Wednesday, July 31, 2013

sail struggles

Part of our preparations for offshore cruising include modifications to the headsail and mainsail. We are converting the headsail from a furling sail (rolls up on the forestay or the wire brace at the front of the boat) to a hank-on sail (drops to the deck like a shower curtain). We are also converting the trailing edge of the mainsail from a roach (edge curves outward) to a hollow leach (edge curves inward). This change allows the elimination of the battens (short narrow wooden slats in pockets at trailing edge of the sail).  These are actually fairly controversial changes. 

The advantage of a furling headsail is that when the wind gets too high, the sail can be stowed without leaving the cockpit by simply pulling a line and rolling it up. The disadvantage is that if the furler fails, the sail can't be stowed and the flogging headsail could cause a dismasting in high winds. The advantage of a hank-on headsail is that it is simple and you can always get the sail down. The disadvantage is that you have to leave the cockpit (no matter how wildly the boat is pitching and rolling) and go forward to lower the sail. 

The advantages of a mainsail with a trailing edge roach and battens is that the sail size and efficiency are slightly increased. The disadvantages are that the battens can hang up in the rigging unless the boat is headed directly upwind when the sail is raised and lowered and, over time, the battens cause a lot of wear and damage to the sail. The advantages of a hollow leach are that, in rough weather, you don't have to turn upwind to reduce sail and the batten maintenance problems are avoided. The disadvantage is that the sail size and efficiency are slightly reduced. 

We really don't have the experience to guide our choice on these options. Instead, we have to rely on the recommendations of the "experts" and there are many experienced sailors who argue both sides of these potentially life threatening choices. 

So, our approach is to take the simplest and most reliable alternatives. We would rather take precautions to avoid being thrown overboard than experience a catastrophic equipment failure. 

So, that explains why we are modifying the sails. The picture at the top shows the problem that we ran into today. In trying to maneuver the large headsail through the new sewing machine, the needle bent and was driven into the bobbin carrier shown in the photo. It is also damaged and will have to be replaced and the machine will have to be adjusted. Dang!!

Tuesday, July 30, 2013

the new normal

We spent the last week and a half visiting our children and driving between New York, Alabama and Texas. When we pulled into Corpus Christi last night, I asked Kathy if it felt like we were home?  Her feelings on that were the same as mine, no, not yet. 

We have been on the boat for 2 1/2 months as "live-a-boards" and it really hasn't completely sunk in yet.  Of course it hasn't helped that I broke my hand and that we have taken two trips. But now, we are ready to determine what the "new normal" is going to be. For the next few weeks, we are going to focus on establishing a pattern (not a schedule) for working on the boat, exercising, eating, socializing and relaxing. Or in other words, trying to find a new normal.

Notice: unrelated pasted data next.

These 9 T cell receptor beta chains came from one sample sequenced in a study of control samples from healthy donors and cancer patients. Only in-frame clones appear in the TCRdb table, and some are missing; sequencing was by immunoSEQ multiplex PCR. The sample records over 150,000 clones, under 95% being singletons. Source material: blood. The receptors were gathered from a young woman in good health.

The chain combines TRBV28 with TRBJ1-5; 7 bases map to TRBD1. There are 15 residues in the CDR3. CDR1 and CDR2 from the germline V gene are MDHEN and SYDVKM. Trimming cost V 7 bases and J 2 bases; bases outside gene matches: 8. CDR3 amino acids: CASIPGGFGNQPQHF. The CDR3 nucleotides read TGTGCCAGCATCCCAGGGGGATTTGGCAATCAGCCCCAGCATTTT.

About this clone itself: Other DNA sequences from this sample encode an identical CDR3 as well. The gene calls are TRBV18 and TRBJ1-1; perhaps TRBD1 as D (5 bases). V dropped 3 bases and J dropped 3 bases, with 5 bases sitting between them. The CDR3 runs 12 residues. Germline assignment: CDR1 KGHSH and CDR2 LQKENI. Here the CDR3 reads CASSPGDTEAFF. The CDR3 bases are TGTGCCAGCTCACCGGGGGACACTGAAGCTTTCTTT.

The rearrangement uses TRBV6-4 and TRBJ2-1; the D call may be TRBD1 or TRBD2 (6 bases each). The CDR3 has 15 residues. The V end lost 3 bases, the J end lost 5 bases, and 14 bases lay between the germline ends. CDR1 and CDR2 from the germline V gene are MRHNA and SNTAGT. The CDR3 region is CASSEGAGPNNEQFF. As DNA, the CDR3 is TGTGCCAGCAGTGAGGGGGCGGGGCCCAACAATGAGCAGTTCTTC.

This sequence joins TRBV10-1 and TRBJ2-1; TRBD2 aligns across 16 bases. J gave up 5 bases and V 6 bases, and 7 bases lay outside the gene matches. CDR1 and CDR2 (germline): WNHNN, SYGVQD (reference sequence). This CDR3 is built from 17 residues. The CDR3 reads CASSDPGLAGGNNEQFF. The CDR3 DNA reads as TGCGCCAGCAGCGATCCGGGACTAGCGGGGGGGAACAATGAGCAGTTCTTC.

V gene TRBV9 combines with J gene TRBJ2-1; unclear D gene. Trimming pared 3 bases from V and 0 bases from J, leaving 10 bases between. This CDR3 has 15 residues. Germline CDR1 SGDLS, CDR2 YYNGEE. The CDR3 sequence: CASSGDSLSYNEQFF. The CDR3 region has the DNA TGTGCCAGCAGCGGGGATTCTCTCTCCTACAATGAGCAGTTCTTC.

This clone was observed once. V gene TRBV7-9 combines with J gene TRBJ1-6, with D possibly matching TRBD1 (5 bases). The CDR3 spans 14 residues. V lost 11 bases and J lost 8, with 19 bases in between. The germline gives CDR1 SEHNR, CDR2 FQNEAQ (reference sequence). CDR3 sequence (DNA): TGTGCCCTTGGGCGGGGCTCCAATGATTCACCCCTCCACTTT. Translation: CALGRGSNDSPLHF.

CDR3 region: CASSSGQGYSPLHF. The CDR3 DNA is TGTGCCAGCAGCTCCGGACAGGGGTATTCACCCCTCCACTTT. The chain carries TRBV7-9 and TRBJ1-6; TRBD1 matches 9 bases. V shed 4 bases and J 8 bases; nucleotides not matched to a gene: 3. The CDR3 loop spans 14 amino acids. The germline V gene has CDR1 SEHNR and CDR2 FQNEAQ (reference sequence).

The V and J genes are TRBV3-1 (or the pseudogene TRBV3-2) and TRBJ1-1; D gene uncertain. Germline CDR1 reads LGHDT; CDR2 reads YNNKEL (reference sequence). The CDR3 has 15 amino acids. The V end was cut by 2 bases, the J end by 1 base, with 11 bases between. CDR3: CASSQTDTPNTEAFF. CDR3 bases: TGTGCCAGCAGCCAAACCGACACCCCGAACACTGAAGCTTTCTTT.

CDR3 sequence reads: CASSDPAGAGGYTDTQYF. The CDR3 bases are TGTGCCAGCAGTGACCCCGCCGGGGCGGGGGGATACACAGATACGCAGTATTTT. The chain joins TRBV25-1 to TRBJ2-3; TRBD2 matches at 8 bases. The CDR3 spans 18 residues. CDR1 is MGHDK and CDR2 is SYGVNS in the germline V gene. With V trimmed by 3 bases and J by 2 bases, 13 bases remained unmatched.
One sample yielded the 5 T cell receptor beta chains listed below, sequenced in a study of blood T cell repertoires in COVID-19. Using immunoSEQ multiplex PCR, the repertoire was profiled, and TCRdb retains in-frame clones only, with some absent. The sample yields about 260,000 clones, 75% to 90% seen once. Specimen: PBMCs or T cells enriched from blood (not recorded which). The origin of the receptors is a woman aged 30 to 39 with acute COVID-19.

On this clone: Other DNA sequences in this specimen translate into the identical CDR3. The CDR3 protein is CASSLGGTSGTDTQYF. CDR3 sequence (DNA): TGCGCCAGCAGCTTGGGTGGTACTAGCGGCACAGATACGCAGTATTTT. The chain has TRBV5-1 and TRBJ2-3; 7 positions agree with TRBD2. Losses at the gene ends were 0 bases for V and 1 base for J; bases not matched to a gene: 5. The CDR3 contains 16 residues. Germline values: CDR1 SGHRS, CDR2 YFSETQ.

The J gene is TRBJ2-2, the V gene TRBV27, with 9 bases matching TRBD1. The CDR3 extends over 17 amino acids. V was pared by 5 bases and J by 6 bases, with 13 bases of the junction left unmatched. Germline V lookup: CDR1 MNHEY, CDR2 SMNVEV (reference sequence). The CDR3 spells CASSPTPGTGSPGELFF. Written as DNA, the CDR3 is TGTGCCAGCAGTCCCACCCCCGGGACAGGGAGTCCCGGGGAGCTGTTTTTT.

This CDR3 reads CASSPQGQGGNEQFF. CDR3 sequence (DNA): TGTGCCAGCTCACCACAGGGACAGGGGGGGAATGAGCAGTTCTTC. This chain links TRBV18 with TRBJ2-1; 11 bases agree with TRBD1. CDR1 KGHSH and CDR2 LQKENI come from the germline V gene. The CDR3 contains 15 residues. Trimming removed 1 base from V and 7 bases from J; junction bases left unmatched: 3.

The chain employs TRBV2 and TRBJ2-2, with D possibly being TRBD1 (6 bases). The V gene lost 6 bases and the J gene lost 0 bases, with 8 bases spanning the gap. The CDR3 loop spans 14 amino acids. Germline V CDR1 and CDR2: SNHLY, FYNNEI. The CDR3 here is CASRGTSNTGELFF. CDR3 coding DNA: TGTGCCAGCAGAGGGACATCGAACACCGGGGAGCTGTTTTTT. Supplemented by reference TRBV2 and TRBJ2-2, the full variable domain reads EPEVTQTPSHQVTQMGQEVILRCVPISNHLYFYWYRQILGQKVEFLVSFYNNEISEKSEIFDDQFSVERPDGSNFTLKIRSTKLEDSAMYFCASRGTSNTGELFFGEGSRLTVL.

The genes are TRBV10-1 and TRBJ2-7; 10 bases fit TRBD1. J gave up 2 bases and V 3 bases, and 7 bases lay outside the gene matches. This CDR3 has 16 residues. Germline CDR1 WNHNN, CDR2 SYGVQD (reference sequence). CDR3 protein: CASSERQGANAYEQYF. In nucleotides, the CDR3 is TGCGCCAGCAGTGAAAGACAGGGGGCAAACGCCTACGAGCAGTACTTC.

Sunday, July 14, 2013

dock cat

Without a doubt, one of the most difficult parts of cutting our ties with Lubbock and moving onto the boat in Corpus was saying goodbye to our cats, Lucy and Lyla. 

Tonight, we got a treat when the local extroverted dock cat, also named "Cat," paid us a visit. It was a very nice and unexpected gift. How do animals know how and when to do that?

Saturday, July 13, 2013

katherine and ben

We have had the good fortune of spending our last four summers with engineering students at the Texas Tech Center in Sevilla, Spain. Katherine and Ben were with us in the summer of 2011. They are both great students and it was a pleasure to work with them.  

It turns out that Katherine is from Corpus Christi and they were here to visit her parents this weekend. We were pleased and surprised to get a Facebook message from Ben asking to meet us for lunch. We did that today and had a very nice visit with them. 

This summer Katherine (civil engineer) and Ben (computer science) are each doing engineering internships for companies in Austin. It was clear that they are both happy with what they are doing and excited about their futures. It was great fun visiting with them. 

Friday, July 12, 2013

triple seamed

Whenever you do boat work and feel that, in anybody's opinion, you had done a good job, you say that the work was done in a "seamanly" fashion. Evidently, those seamen are some kind of craftsmen. 

Well, when working on sails, one of the marks of good seamanly work is triple seamed broadseams. The sails that came with the boat had only been double seamed. Today, we are adding a third seam between the two that were already there. 

The challenge in doing this is that the sail is nearly 40 feet tall. That makes arranging the stiff, slippery Dacron fabric difficult on a 6 foot table in a small room. It's a good team building activity.